By Jeffrey Snider of Alhambra
In the early trading on Friday, it looked as if “reflation” might break down entirely. The flurry of information seemed to be uniformly bad, from Syria to payrolls there wasn’t much for optimism to remain relevant. All of a sudden, however, it all reversed so that trading in the latter part of the day was as if related to an entirely differently world.
Such trading reversals are not unheard of, and usually they are a sign that a trend or established intermediate direction might be ready to go back the other way. Whether buying or selling, an intraday capitulation can be a signal of a temporary end.
Though that is how it worked out in the raw data streams of eurodollars, bond yields, and most especially the Japanese yen, there was something different about it all that to my view suggested not a meaningful intraday reversal but instead an artificial intrusion (subscription required).
Thus, if “reflation” breaks down more completely, it would be China that might experience the most in the backlash from it. Not to depart into the realm of conspiracy, but who might have had motive to intervene in “dollars” on Friday? It might have been the market all on its own deciding to toggle risk despite all the breakdowns being presented at that moment, or maybe it was the hint of “somebody” trying to keep alive at least the balance that has persisted since December because if nothing else volatility is everyone’s enemy (except bond bulls and eurodollar longs).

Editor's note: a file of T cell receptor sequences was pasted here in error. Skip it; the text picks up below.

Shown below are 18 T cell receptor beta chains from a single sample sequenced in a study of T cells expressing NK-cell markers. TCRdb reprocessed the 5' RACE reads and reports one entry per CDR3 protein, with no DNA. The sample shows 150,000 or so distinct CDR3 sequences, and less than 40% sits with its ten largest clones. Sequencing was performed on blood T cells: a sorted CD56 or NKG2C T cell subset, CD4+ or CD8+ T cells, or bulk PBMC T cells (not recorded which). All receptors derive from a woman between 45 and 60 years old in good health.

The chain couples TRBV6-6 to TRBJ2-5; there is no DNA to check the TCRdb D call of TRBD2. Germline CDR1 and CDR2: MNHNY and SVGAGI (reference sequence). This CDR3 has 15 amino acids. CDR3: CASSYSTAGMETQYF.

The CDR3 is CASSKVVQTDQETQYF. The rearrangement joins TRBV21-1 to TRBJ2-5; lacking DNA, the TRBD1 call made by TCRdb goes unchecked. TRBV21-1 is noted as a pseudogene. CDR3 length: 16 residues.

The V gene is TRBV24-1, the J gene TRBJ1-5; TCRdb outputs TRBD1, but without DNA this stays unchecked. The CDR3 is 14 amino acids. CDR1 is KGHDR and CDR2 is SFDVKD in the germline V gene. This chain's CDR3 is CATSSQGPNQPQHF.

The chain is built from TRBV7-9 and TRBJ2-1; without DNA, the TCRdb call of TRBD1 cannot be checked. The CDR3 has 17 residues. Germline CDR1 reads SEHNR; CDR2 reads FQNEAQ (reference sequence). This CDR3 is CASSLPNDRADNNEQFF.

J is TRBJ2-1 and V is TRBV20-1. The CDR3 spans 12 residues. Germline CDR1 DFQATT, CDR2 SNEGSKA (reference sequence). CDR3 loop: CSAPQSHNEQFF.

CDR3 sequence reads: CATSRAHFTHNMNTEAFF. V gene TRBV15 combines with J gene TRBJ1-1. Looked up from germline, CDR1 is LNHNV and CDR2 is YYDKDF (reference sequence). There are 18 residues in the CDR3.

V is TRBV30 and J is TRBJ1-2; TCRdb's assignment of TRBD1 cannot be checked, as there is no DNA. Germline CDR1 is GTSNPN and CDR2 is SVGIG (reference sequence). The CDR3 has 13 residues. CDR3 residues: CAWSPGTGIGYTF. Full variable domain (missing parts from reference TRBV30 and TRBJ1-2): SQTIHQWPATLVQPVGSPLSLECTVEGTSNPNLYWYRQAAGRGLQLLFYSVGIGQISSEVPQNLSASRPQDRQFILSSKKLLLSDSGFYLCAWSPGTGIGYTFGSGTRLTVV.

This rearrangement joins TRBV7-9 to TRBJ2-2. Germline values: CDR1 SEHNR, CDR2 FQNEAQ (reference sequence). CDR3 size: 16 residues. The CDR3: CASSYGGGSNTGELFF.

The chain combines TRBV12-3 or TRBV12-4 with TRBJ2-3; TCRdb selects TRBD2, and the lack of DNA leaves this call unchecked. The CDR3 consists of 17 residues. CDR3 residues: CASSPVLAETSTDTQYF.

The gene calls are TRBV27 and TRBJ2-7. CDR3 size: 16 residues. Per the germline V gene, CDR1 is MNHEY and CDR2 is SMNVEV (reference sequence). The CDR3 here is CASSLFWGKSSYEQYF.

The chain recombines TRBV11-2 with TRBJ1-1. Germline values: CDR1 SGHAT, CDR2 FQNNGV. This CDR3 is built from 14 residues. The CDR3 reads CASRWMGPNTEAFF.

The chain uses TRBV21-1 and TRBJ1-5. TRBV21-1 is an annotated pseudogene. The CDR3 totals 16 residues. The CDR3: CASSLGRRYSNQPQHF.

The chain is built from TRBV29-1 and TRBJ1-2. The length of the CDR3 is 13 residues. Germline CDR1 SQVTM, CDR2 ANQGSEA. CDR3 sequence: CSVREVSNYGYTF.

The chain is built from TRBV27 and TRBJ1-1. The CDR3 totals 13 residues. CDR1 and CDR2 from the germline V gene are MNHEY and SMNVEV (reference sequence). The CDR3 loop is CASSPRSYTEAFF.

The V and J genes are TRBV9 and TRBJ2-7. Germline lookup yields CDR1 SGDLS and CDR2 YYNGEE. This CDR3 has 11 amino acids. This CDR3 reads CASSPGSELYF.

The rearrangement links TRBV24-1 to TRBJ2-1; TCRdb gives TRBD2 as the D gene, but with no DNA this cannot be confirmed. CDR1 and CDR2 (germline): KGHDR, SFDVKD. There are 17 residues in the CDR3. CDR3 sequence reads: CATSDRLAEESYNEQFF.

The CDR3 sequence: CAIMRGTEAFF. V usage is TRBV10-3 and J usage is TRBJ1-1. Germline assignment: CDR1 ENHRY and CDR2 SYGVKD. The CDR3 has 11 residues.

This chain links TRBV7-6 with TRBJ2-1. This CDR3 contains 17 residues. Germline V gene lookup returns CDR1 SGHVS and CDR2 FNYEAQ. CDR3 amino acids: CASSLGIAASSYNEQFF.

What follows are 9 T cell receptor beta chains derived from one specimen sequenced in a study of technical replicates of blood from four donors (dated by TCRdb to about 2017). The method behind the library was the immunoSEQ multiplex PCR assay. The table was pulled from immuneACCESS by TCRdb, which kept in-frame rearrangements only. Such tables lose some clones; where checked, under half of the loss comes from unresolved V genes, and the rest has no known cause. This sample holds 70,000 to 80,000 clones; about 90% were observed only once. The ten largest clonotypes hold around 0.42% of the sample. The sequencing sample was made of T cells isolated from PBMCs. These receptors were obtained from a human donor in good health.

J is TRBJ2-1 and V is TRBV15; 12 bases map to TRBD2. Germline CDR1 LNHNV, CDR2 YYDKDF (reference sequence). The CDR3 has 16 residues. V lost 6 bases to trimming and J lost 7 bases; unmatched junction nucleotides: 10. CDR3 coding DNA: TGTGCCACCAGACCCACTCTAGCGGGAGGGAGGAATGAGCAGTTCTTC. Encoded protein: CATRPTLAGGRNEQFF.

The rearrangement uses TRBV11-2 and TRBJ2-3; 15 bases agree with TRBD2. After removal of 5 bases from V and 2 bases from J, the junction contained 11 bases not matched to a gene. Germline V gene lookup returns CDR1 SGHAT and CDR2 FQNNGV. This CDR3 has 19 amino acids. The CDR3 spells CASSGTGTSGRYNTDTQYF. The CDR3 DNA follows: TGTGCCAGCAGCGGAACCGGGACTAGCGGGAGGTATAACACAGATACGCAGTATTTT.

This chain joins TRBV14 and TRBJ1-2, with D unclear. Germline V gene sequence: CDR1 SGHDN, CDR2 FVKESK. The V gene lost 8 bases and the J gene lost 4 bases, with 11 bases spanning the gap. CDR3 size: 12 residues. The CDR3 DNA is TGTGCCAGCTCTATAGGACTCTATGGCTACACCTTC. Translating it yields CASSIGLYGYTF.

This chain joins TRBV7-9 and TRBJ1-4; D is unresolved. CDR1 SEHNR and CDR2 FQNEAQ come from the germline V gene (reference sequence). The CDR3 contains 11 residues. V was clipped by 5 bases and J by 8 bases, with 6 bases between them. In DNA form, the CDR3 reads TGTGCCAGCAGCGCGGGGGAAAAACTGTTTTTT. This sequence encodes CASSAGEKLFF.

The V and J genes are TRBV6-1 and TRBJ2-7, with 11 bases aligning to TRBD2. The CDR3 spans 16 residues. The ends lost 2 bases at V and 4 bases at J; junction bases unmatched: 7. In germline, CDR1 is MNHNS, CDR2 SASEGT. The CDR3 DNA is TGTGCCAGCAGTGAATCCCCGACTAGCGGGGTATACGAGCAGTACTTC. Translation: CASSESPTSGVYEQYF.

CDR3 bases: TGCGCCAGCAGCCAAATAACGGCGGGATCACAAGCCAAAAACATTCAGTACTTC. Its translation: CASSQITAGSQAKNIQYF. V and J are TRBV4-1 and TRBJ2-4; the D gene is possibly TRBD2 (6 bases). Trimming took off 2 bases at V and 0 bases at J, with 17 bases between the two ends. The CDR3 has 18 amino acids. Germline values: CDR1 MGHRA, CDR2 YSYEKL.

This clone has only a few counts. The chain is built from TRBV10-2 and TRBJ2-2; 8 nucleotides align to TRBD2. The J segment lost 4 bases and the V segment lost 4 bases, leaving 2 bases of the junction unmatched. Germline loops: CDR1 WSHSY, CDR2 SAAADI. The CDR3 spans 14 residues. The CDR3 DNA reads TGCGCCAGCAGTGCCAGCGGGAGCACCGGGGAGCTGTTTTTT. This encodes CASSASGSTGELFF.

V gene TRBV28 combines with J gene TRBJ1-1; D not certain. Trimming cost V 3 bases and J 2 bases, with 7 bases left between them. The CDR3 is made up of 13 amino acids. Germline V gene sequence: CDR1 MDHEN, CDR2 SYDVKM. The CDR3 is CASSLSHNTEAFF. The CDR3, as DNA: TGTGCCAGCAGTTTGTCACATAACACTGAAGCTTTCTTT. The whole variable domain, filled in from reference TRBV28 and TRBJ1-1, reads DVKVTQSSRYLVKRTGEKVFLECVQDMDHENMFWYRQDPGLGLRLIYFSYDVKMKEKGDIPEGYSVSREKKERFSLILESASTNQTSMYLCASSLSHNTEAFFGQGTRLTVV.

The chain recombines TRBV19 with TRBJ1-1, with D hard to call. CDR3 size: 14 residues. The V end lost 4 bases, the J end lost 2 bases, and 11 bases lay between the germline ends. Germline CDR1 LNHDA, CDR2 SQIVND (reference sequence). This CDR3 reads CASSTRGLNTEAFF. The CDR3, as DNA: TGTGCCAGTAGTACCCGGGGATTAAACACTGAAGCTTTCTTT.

It turned out to be (so far) just a one-day reprieve, as yesterday trading slid back against “reflation” before today’s session put the exclamation point on it. Eurodollar futures are up across the board, including more contracts toward the front end. Most of the buying attention is still focused on 2019-2022, the very maturities that define best longer run expectations. Since mid-March, significant flattening all over again.
The latest curve, despite an additional “rate hike” in between, has submerged below the last flat point on February 8. The current price of the June 2020’s is today only slightly less than the intraday high on Friday, again suggesting the breakdown of “reflation” and therefore whatever little topside probability was included in it.